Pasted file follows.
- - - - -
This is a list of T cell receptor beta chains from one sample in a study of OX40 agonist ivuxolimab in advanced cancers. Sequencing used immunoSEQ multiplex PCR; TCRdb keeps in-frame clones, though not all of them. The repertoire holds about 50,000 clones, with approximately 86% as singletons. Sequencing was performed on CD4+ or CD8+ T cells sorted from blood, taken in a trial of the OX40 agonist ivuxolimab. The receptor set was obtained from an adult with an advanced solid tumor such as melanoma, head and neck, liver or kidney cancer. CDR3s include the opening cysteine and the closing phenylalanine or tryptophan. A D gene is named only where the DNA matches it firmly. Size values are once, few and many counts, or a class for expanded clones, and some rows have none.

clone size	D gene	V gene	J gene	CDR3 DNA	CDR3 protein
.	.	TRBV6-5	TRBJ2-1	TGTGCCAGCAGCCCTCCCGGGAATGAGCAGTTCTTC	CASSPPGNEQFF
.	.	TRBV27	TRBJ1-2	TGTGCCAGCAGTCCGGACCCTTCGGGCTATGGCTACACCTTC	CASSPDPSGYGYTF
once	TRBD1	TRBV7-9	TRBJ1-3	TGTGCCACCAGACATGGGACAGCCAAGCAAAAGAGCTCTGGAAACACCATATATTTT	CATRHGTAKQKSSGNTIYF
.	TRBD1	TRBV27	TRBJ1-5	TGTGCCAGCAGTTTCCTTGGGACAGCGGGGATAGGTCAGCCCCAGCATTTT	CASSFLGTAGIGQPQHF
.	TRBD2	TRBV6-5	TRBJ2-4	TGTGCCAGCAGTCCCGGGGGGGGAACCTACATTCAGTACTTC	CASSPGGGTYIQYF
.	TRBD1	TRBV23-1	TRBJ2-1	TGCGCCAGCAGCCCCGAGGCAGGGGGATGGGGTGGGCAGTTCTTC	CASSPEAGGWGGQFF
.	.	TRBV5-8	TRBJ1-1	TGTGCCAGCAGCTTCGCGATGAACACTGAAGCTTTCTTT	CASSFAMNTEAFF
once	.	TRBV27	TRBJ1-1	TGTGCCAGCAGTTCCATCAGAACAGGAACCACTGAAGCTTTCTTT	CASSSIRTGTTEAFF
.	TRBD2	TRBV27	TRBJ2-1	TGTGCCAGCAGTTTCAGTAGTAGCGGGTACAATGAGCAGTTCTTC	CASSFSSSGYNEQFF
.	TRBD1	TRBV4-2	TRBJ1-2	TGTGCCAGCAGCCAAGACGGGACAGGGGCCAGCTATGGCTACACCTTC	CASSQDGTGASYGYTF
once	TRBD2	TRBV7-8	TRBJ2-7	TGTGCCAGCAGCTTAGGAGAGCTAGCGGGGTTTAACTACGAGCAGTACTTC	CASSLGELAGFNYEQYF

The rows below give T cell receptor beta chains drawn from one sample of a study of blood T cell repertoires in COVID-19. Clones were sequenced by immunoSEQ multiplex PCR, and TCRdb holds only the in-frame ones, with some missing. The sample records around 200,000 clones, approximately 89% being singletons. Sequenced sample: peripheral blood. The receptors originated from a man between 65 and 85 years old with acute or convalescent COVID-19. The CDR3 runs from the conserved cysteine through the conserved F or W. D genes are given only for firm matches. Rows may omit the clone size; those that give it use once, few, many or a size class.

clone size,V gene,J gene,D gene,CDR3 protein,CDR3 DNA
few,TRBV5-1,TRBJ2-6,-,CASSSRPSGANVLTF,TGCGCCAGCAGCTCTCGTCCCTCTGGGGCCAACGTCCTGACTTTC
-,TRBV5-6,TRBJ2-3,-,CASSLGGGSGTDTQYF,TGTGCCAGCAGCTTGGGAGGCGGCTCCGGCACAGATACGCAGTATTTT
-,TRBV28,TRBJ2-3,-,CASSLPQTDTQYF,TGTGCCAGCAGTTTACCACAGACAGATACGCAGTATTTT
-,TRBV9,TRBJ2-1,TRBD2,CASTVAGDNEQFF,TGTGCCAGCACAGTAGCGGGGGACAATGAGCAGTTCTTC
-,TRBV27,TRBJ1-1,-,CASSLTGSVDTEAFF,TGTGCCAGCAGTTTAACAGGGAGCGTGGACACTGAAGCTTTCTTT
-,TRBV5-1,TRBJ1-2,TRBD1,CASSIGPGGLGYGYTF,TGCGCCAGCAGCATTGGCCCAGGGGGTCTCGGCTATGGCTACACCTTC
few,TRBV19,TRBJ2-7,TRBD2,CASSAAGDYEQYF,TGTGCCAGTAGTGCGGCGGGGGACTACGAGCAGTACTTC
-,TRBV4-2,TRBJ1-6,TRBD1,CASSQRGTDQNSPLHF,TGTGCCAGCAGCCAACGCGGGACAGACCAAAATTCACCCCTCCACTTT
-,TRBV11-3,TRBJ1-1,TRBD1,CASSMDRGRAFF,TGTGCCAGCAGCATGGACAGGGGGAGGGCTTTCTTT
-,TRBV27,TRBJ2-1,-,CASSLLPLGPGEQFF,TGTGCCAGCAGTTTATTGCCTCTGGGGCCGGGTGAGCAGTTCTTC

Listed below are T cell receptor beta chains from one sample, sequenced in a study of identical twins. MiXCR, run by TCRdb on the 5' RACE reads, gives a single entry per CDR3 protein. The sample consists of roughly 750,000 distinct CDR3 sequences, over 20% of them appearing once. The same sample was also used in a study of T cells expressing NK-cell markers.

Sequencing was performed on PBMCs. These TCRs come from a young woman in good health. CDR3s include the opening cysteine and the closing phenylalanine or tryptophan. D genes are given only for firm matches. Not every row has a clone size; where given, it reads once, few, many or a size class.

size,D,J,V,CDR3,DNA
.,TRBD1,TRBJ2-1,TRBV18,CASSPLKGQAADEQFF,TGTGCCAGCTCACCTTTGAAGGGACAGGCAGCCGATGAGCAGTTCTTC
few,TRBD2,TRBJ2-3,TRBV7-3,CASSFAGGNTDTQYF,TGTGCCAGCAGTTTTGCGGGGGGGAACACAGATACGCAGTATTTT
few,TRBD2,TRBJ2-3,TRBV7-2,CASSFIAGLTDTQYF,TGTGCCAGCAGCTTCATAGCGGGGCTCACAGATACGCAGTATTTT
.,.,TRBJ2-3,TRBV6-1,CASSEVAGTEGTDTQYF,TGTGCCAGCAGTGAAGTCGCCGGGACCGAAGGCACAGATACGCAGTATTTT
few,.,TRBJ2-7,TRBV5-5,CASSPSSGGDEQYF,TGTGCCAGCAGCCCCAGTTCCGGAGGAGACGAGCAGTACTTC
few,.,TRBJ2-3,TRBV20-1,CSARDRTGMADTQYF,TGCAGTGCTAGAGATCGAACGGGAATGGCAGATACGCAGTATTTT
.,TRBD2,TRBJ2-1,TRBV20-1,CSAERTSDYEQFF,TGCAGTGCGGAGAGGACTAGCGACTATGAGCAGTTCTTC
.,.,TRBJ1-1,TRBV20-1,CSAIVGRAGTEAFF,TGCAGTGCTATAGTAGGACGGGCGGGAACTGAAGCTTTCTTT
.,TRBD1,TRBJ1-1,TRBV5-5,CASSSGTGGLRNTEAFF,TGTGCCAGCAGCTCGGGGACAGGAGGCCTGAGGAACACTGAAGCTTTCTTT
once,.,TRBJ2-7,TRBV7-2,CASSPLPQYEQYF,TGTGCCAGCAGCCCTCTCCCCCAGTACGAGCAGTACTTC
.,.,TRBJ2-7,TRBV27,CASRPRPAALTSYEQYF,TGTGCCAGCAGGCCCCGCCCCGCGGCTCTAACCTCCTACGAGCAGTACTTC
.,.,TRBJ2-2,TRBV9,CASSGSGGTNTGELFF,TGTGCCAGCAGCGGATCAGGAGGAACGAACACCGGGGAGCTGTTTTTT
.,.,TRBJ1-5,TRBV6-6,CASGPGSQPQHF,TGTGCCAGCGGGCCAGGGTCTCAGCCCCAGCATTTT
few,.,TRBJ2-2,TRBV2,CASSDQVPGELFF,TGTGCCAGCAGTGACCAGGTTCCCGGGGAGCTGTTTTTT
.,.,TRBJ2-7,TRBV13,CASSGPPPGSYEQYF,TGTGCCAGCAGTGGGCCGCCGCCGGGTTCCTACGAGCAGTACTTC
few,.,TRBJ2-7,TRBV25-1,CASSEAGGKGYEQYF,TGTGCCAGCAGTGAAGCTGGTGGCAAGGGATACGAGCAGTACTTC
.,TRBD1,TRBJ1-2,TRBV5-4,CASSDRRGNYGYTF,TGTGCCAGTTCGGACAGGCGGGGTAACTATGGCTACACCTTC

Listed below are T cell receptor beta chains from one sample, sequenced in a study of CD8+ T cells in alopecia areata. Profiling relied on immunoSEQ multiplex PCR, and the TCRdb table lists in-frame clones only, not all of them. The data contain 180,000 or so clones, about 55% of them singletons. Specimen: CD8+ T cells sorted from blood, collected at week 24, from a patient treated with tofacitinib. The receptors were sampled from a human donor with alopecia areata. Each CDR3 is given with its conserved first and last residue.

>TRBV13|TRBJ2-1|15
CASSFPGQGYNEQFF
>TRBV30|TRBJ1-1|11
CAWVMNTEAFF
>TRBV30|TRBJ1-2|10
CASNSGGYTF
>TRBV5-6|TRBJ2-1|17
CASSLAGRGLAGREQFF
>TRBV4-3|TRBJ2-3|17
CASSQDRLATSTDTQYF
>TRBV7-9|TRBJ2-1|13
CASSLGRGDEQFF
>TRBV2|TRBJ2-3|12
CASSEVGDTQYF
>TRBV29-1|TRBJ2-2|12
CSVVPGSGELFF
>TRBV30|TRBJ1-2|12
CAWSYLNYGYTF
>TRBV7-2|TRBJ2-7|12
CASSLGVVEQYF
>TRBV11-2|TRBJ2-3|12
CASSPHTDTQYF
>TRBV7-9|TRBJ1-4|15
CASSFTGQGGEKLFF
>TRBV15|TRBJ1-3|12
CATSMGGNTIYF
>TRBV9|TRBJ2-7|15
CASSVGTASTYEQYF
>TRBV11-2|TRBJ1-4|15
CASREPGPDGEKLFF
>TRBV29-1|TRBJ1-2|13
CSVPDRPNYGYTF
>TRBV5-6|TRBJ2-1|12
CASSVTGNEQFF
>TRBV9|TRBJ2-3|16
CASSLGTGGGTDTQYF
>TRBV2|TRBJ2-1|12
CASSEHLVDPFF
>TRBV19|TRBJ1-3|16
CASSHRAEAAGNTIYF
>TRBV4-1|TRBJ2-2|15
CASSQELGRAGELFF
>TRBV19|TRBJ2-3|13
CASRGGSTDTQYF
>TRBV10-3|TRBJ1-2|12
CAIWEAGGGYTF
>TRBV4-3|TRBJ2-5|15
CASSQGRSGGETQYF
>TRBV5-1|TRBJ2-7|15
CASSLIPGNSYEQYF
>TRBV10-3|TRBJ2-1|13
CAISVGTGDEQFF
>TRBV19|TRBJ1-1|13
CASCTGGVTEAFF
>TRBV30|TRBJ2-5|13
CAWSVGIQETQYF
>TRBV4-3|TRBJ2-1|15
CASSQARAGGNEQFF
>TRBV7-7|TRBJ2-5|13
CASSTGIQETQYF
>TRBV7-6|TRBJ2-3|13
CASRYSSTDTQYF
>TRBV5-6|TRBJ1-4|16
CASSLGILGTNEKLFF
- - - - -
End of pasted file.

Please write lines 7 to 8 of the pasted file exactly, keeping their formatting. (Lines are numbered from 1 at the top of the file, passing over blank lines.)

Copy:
.	TRBD2	TRBV6-5	TRBJ2-4	TGTGCCAGCAGTCCCGGGGGGGGAACCTACATTCAGTACTTC	CASSPGGGTYIQYF
.	TRBD1	TRBV23-1	TRBJ2-1	TGCGCCAGCAGCCCCGAGGCAGGGGGATGGGGTGGGCAGTTCTTC	CASSPEAGGWGGQFF